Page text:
I would like to thank Heather McHugh and the editors at Minerva Rising journal for selecting my collection of poems, The Revolution Will Have its Sky, which will be published this year:
Thoughts on The Revolution Will Have Its Sky by Heather McHugh
The personal is political, and politics are everywhere: the courtroom, the throne room, the confessional (real or fake), the brothel, the gallows, and the street corners. Here in The Revolution Will Have Its Sky, Maria Garcia Teutsch presents a manifesto for an ageless cause. By turning her poetic tricks, she conflates image and casts aspersions--we see shadow and reflection, we see queen as whore and judge as prophet as well as thief.
As Heather McHugh asked, in her Judge’s Citation for this year’s winner, The revolution will have its sky--where else might its banner wave, aloft, esteemed--and still be widely legible? Teutsch sets this poetic stage against the clear backdrop of sky, complete with cast of characters--Madame, General, Executioner, Pimp. There is a bishop, but is he fake? There is a judge, but is he fair? “the judge wants/ screaming”, and in the naked truth that the poet lays bare, isn’t that what we all want? To punish others, to absolve ourselves of sins? We want to confess, to be given permission to keep sinning, to make our whores criminals and queens so that they pay the price for our transgressions and also lead us into the next Tiananmen, the next Tahrir.
In the titular poem, “The Revolution Will Have Its Sky” we hear the “eternal song” advancing like a battle march. “If you fasten a collection/ of decorations to a uniform/ you can give last orders to last men. The eternal song/ can prolong the funeral trick/ but for a moment.”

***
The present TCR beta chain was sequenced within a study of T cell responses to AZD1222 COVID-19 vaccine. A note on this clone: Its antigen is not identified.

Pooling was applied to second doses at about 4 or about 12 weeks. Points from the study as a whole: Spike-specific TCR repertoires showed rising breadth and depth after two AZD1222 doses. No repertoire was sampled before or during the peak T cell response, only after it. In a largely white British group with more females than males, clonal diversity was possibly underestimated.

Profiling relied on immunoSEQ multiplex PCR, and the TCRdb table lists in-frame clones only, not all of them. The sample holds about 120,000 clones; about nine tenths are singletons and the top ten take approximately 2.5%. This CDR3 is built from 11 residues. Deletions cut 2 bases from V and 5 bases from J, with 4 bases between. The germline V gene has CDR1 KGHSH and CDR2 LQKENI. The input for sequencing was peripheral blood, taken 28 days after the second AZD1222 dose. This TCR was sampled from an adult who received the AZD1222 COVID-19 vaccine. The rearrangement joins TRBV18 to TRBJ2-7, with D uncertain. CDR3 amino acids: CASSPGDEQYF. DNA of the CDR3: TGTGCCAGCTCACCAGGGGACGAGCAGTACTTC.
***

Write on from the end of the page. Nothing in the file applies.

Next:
The sexual, political, religious and historical, revolutionary every one, are layered here in bull-horned overtones and covert whispers. Weaving them together, somewhat violently in places, deftly and provocatively throughout, and flying its banner high, this chapbook raises a small yet mighty fist, crying “War, rebellion,/ showers of shrapnel,/ nothing stops them/ coming.”
Tricks of the oldest profession on earth are not tricks played while lying down, they are the tricks of the poet, who in this case is the Executionee. When she “empties her pockets, / words fall --/ iambs,/ quatrains/ couplets./ Nothing to save her.” Let this poetry, this poet be saved, let the language of her tricks and her tactics be more than a Revolution of One. Let them be an eternal song.
--Emily Shearer, poetry editor, Minerva Rising Journal